Class A drug use in UK highest in 25 years
Class A drug use keeps getting higher.
What prices decrease, one can usually expect an influx of purchasing; we see this in every situation throughout life, and this is no different in the culture of drug use.
Cocaine; once the rich man’s drug, now the ‘everybody’ drug.
At the moment more youths in the UK are using class A drugs than in 25 years (which takes us just after the 80’s).
The Crime Survey of England and Wales’ Home Office released statistics that indicated that 8.4 percent of 16 to 24 years olds used Class A substances during the 2017-2018 year while 7 % reported interaction with Class A’s from 2016-2017.
Only 4.8% experimented with these substances from 2012-2013.
This indicates a gradual rise; why are so many people getting high?
Cocaine in the membrane
Cocaine prices are declining, making it more affordable to young people AND the cell phones are monumental tools in finding drugs easier- the whole awkward drug deals are a thing of a past.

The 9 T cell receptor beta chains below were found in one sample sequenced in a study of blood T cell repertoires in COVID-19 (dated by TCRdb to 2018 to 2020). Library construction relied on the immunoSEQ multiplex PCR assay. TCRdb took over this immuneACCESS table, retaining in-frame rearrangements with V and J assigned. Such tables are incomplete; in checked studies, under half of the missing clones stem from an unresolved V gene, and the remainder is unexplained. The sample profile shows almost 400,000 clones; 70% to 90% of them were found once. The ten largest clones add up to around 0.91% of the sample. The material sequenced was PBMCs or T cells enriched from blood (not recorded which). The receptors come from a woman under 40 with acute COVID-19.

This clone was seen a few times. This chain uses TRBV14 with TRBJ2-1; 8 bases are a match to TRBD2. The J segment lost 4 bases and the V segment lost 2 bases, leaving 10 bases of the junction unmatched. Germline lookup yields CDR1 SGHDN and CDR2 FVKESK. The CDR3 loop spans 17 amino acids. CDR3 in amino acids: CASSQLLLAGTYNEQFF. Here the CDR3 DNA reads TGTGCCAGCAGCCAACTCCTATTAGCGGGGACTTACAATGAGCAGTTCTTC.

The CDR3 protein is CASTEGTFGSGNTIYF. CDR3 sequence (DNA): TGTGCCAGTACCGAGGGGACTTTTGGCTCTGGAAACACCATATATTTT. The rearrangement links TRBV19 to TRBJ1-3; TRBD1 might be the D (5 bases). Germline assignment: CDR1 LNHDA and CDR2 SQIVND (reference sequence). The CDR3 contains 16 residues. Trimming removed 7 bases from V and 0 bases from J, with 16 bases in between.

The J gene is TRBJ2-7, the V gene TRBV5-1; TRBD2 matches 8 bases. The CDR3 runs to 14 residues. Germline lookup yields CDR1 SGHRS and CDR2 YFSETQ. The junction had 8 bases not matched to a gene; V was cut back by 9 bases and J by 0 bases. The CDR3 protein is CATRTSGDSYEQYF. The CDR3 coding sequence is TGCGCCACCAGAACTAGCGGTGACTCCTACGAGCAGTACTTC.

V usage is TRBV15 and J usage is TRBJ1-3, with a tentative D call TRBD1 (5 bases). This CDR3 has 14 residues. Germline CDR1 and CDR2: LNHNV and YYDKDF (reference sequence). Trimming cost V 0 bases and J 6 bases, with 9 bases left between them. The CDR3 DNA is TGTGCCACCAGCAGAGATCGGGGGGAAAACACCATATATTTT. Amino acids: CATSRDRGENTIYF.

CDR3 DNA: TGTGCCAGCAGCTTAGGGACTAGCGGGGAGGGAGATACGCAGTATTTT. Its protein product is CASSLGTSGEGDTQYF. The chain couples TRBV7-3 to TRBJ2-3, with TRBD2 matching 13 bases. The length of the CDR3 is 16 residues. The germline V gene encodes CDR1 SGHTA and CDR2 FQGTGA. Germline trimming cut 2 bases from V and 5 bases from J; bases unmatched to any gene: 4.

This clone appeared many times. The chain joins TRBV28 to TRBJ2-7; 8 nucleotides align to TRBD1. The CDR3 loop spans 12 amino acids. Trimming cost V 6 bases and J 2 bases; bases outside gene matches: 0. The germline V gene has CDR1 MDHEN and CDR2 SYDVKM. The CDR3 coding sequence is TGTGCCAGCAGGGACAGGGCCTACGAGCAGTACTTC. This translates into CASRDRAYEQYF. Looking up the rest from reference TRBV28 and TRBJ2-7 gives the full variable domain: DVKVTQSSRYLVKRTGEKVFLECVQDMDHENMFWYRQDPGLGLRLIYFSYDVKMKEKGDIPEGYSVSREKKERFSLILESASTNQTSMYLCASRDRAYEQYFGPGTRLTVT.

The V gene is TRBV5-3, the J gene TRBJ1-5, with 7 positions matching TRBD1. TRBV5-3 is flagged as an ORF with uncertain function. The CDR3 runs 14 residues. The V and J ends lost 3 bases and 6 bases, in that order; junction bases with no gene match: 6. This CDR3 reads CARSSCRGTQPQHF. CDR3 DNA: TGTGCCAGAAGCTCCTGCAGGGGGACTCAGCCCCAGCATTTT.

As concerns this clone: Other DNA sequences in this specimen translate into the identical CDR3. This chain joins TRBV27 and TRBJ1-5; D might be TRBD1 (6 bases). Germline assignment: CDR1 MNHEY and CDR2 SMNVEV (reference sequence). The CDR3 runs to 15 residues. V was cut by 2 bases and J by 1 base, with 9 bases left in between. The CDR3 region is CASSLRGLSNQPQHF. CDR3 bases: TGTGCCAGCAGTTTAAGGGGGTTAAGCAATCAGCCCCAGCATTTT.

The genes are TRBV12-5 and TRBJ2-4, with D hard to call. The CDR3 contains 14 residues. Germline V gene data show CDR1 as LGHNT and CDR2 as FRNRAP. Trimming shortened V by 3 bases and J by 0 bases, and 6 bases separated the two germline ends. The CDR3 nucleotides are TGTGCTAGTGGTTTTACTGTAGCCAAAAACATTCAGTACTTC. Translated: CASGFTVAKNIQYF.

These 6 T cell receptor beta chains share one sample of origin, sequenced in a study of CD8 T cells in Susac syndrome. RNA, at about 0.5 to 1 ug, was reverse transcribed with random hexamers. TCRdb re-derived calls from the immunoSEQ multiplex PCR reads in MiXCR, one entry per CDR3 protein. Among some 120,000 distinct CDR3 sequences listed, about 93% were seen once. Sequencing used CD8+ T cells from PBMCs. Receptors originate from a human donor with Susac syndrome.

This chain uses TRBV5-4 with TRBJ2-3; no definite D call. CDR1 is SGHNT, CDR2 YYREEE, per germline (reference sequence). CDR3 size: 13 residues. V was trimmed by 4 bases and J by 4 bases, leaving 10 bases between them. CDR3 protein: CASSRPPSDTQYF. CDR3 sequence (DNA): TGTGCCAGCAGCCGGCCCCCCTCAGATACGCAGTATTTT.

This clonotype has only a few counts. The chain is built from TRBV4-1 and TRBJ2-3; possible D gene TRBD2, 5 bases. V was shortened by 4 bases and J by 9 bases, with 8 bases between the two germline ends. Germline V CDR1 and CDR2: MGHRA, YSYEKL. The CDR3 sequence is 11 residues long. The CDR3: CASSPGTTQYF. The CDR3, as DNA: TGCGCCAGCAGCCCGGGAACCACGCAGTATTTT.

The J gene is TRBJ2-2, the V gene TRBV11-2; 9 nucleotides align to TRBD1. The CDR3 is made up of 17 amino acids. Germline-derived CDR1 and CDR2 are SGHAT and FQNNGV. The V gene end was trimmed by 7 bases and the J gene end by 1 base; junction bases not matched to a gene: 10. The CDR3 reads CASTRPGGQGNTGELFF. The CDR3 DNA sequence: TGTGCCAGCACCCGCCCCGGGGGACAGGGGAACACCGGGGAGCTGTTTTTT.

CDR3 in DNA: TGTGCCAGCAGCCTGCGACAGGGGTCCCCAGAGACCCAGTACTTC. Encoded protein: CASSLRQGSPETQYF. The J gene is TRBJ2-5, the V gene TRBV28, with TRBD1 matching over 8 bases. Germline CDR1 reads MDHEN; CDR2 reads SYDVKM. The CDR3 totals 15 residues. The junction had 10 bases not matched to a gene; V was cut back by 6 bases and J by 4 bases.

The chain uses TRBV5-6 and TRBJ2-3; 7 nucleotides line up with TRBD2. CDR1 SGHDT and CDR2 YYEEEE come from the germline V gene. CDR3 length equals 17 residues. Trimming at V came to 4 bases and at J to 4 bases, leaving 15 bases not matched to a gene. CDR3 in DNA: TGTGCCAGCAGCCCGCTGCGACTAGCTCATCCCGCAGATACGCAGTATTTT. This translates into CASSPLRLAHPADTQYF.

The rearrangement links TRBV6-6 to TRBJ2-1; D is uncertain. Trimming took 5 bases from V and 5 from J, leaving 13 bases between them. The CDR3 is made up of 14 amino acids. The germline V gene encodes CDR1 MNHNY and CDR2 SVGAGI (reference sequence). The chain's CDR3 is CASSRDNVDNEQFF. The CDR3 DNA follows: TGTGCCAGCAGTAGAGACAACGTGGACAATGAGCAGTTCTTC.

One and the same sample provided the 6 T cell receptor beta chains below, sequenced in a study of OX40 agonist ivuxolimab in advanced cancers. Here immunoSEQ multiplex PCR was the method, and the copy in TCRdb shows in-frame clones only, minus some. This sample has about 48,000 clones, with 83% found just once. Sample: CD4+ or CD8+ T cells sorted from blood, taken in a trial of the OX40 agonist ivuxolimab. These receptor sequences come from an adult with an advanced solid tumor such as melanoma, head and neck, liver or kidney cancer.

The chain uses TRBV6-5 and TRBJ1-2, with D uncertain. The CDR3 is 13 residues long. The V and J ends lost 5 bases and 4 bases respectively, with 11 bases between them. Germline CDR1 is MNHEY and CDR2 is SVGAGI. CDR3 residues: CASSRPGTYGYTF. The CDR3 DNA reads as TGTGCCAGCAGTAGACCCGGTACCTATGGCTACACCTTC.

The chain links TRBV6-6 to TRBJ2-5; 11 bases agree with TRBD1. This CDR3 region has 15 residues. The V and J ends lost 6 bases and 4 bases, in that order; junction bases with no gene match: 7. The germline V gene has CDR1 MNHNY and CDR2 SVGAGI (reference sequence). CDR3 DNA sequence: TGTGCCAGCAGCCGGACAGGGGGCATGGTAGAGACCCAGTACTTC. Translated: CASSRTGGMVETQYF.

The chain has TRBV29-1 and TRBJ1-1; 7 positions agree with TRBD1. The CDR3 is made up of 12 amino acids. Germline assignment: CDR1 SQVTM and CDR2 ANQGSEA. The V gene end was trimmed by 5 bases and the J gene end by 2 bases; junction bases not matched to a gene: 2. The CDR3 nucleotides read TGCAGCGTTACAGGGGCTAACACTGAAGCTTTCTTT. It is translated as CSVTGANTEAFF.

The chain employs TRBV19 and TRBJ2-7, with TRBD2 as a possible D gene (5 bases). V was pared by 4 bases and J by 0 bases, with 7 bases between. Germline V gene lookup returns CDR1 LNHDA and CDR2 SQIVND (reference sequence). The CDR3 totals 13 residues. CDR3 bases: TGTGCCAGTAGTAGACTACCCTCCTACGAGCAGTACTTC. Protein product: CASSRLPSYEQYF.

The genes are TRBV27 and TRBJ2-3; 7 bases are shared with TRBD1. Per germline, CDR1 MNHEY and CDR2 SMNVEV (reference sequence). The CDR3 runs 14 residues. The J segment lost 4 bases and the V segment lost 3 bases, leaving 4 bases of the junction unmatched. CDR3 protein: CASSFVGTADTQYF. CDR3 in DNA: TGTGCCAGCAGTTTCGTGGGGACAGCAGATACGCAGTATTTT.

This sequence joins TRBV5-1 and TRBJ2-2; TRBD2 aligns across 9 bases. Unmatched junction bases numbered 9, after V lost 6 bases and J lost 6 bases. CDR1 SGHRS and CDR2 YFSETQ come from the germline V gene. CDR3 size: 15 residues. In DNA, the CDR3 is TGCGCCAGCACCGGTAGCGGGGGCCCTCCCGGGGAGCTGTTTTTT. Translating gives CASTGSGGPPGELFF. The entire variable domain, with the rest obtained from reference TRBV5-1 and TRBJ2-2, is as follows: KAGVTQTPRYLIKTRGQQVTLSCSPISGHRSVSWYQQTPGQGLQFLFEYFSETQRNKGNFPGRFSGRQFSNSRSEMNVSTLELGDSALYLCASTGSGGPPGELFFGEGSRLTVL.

In 1998 the street price of a gram of coke in the UK was R1664, in 2007 it was R1183 and in 2016 it dropped down to R702.
As Yasmin Batliwala, chair of the London-based drug and alcohol treatment charity WDP, stated. “The primary drug of choice has always been alcohol, as well as cannabis, but certainly in the last two or more years the use of Class A drugs has increased substantially.”
This issue isn’t only in the UK; all over the world accessibility and affordability are making Class A Drugs so obtainable.
Class A drug use increases so much that whatever line you try and draw, the youth will just snort it.